A Blog about Baseball in the 1960's. From the trivial to the trades to the major moments which made major league baseball in the 1960's so fascinating. This weekly blog, is a must read for any boomer or just anyone who loves the game. Bob Brill is an expert and knows how to relay those tiny little details to make a good story.
Saturday, October 28, 2017
World Series Game #4
TRIVIA QUESTION: Mickey Mantle hit 18 home runs in the World Series. Twice he would belt three in a single series. Name both the World Series where he hit three homers?
ANSWER TO TRIVIA QUESTION IN THE PREVIOUS COLUMN: 1963 and 1964 the very next two years the Yankees made it to the Series but lost. It wasn't until 1976 when they appeared again. After that, starting in 1965 other teams began to dominate and the Yankees were continually rebuilding. The players who had built the dynasty became broadcasters and managers, retiring from the field of play (i.e. Berra and Kubek among them).
Since this is 2017 World Series Week, we'll be taking a look at the matching World Series games of the 1960's. Each of the next eight blogs will deal with a corresponding game where possible. This blog deals with the fourth game of the 1963 series while the next will deal with Game 5 of the 1964 series and so on. If the 2017 series is shorter than seven games we'll continue the series on here.
1963 (Game Four)
New York at Los Angeles
The reason Game Four of the 1963 World Series was so important was it marked the first time the New York Yankees had ever been swept in a four game series in the history of the game. In 1922 they were swept by the Giants, sort of. One of the games ended in a tie which meant they actually played five games.
If ever there was a sign the Yankees were aging and the dominance which started in the 1950's was over, it was this series. New York had only scored three runs in the first three games against the pitching heavy Dodgers who themselves would only score a total of 12 runs in the four game set.
Los Angeles was led by great starting pitching of Sandy Koufax who was 25-5 with an unheard of 1.88 ERA, and Don Drysdale who despite a record of 19-17 registered a 2.63 ERA. An old Johnny Podres won 14 more and between the big three they completed 47 games. Throw in Ron Perranoski with his 16 wins and 21 saves and you have a pitching staff which held New York to just four runs in four games. Unheard of.
Koufax won the first game and Podres the second with Drysdale tossing a shutout in Game Three. New York drew the unenviable task of facing down Koufax again in Game Four. He was up the task pitching on three games rest and one travel day. Remember this was the 1960's when that was the norm rather than the exception. Koufax squared off against Whitey Ford in a battle of lefties.
Ford fell to Koufax in Game One and was coming of his second 20 plus game winning season. He was 24-7 in 1963 and was definitely on his game this time. Ford had only allowed a single to slugger Frank Howard in the second inning when he came up against Howard again in the 5th. Howard took him deep to left and into the left field bleachers at Dodgers Stadium for a home run to put Los Angeles up 1-0. It was the only other hit Ford allowed and the only earned run.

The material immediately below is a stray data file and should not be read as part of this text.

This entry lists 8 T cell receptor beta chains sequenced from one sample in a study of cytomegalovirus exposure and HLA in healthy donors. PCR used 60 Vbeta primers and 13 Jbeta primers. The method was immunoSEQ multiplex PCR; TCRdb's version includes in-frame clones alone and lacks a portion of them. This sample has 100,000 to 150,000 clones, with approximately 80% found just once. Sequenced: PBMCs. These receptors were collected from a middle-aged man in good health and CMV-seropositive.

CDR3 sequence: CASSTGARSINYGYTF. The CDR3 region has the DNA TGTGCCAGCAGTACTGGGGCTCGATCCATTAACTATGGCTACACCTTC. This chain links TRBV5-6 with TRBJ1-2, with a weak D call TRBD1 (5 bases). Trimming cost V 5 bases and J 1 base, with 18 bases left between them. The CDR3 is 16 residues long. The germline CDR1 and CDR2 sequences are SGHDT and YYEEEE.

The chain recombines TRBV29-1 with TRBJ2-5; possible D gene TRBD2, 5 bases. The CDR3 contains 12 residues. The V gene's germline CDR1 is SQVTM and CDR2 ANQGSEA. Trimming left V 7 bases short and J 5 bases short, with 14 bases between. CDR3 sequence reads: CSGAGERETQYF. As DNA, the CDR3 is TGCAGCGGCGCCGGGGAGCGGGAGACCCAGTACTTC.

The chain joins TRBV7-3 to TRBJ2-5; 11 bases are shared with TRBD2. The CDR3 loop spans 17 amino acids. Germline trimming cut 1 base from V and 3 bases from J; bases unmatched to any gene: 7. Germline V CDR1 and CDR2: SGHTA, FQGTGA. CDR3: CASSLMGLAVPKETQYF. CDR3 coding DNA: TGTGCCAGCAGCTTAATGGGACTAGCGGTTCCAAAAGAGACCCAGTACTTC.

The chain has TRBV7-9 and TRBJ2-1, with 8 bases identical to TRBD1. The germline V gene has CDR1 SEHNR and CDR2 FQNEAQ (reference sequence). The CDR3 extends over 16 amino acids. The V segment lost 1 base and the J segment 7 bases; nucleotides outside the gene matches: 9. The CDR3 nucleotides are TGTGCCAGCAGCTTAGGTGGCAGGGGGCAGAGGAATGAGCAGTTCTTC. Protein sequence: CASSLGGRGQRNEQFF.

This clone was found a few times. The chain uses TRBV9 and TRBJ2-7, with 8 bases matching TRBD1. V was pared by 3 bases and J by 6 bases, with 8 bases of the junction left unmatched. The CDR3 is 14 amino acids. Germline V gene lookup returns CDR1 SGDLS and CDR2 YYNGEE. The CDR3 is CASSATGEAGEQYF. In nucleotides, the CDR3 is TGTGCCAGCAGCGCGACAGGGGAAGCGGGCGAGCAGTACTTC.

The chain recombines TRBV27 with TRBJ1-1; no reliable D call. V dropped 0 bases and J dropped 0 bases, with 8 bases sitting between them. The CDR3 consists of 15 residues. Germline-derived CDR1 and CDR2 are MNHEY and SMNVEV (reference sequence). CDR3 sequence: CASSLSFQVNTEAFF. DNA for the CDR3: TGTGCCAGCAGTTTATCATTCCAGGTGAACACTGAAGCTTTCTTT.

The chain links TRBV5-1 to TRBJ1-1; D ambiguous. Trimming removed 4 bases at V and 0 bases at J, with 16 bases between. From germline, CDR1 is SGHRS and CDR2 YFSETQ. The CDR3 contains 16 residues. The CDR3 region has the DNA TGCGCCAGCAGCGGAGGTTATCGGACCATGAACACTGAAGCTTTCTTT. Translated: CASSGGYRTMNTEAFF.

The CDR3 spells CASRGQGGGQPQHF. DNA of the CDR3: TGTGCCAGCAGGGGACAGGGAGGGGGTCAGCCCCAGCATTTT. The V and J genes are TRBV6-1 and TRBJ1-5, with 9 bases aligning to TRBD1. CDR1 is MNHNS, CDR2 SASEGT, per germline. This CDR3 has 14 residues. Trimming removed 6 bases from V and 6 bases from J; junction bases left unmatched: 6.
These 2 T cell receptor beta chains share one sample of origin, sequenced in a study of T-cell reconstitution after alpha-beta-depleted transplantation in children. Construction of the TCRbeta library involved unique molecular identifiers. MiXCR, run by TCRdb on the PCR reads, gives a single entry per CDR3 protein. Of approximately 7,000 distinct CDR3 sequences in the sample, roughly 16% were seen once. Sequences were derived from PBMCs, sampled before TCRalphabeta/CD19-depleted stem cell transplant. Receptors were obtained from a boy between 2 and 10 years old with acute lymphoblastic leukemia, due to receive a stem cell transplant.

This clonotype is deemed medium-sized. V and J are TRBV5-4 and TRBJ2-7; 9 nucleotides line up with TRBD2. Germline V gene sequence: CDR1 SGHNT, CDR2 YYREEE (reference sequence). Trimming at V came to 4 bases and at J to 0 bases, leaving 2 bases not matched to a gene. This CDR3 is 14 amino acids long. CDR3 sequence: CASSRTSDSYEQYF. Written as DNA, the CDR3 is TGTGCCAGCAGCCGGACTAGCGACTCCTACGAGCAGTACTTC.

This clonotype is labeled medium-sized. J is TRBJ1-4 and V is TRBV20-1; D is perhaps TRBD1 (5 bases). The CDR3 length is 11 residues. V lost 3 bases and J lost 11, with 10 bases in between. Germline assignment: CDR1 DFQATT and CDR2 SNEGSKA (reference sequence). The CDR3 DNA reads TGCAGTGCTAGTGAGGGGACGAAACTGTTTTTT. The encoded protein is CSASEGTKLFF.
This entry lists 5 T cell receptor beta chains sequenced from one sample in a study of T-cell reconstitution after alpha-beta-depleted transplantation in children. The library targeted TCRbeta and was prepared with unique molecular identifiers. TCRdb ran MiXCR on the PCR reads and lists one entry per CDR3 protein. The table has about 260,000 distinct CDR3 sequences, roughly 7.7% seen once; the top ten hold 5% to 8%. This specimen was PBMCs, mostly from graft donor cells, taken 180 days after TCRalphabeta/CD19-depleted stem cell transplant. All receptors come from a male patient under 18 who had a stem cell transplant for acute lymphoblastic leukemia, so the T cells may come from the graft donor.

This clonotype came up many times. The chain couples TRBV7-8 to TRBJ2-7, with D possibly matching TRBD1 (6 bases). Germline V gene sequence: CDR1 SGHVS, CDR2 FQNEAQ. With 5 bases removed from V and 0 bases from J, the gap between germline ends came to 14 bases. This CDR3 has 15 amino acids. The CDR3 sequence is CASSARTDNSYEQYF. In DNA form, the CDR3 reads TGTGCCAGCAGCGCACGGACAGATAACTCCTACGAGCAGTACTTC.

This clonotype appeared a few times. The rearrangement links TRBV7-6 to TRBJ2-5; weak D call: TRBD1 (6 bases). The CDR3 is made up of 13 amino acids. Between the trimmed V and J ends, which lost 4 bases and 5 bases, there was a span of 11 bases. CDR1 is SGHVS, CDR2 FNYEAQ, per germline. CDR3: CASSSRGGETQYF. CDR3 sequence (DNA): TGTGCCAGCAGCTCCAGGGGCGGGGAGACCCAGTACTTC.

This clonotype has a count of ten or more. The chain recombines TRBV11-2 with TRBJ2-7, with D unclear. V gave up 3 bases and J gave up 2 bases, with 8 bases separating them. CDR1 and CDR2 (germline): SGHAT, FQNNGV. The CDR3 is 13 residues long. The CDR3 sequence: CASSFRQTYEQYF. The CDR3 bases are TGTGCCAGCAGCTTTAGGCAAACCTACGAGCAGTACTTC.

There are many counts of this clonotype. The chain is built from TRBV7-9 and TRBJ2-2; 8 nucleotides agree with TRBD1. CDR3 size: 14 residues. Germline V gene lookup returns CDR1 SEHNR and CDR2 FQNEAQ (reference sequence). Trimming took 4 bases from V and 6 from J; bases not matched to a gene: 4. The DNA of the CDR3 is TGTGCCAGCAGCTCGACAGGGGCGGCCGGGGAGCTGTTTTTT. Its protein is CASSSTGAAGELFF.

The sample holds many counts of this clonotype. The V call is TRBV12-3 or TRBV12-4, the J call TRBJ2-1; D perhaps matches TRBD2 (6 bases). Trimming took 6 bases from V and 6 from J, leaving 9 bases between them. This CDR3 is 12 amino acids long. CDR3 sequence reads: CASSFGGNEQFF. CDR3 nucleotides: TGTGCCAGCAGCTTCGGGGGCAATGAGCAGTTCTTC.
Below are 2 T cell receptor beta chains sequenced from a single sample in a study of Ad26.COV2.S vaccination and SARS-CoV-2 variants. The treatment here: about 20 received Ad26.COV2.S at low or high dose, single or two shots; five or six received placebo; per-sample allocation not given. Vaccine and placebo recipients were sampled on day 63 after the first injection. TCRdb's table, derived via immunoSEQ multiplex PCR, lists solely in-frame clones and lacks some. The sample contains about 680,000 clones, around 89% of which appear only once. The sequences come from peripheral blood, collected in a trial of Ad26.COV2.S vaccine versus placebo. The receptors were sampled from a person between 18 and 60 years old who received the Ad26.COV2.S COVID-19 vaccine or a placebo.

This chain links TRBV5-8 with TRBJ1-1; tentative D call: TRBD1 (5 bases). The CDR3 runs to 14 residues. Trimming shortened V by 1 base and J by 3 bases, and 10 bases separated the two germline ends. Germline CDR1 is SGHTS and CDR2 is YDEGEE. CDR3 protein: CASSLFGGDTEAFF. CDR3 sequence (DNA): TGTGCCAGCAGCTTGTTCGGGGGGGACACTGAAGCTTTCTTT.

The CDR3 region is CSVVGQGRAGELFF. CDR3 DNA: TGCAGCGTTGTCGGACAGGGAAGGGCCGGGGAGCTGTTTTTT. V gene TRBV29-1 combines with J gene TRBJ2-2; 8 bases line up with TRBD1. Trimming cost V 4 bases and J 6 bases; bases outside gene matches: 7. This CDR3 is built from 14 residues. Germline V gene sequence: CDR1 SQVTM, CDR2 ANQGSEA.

Koufax was matching Ford pitch for pitch. Through six, he only allowed a single and a double and was well on his way to an eight strikeout game when Mickey Mantle came up with one out in the seventh. Batting right handed Mantle would hit the 15th home run in his World Series career. A solo shot to tie the game at 1-1.
The bottom of the seventh however was where this game came home to roost. Jim Gilliam led off the inning with a ground ball to the normally sure handed and gold glove third baseman, Clete Boyer. Boyer's throw to first was good but first baseman Joe Pepitone misplayed it and it went down the right field line. The speedy Gilliam raced all the way around to third. Willie Davis then hit a flyball to his counterpart in center field. Mantle made the catch but Gilliam scored the go ahead run.
Koufax began to tire but still had enough left in the tank as manager Walter Alston chose to leave his lefty in. In the ninth New York mounted what was their last hope. A lead off single by second baseman Bobby Richardson got things started. Koufax would not be denied, catching both Tom Tresh and Mantle looking at third strikes before Elston Howard hit a ground ball to short which Maury Wills handled for the force out at second, but Dick Tracewski mishandled for an error. With runners on first and second and two out, Hector Lopez bounced a ball to Wills who went across the diamond to Bill Skowron at first for the final out and the Dodgers were World Champions.
To say it was Dodger pitching which won this series is an understatement. While Los Angeles had only 25 hits, the Yanks were held to 22 and only four runs in four games. So dominant were the Dodger starters, the bullpen pitched only 2/3 of an inning in the entire series. Koufax completed two games, Drysdale one and Perranoski's lone appearance came in relief of Podres.
New York batted a dismal .171 while the Dodgers only hit .214. Elston Howard led NY with five hits, Tommy Davis had six for the Dodgers and Bill Skowron, now playing for LA also had five. It was Moose's only season in Los Angeles for the Dodgers.
The fielding was awesome as well with only three errors made by the Dodgers and one by New York, but the one was most costly. It allowed the winning run to score in a 2-1 World Series clincher in front of 55,000 fans at Dodgers Stadium.
Please pick up a copy of my book "Tales of My Baseball Youth; A Child of the 60's" at www.bobbrillbooks.com, or on Amazon.
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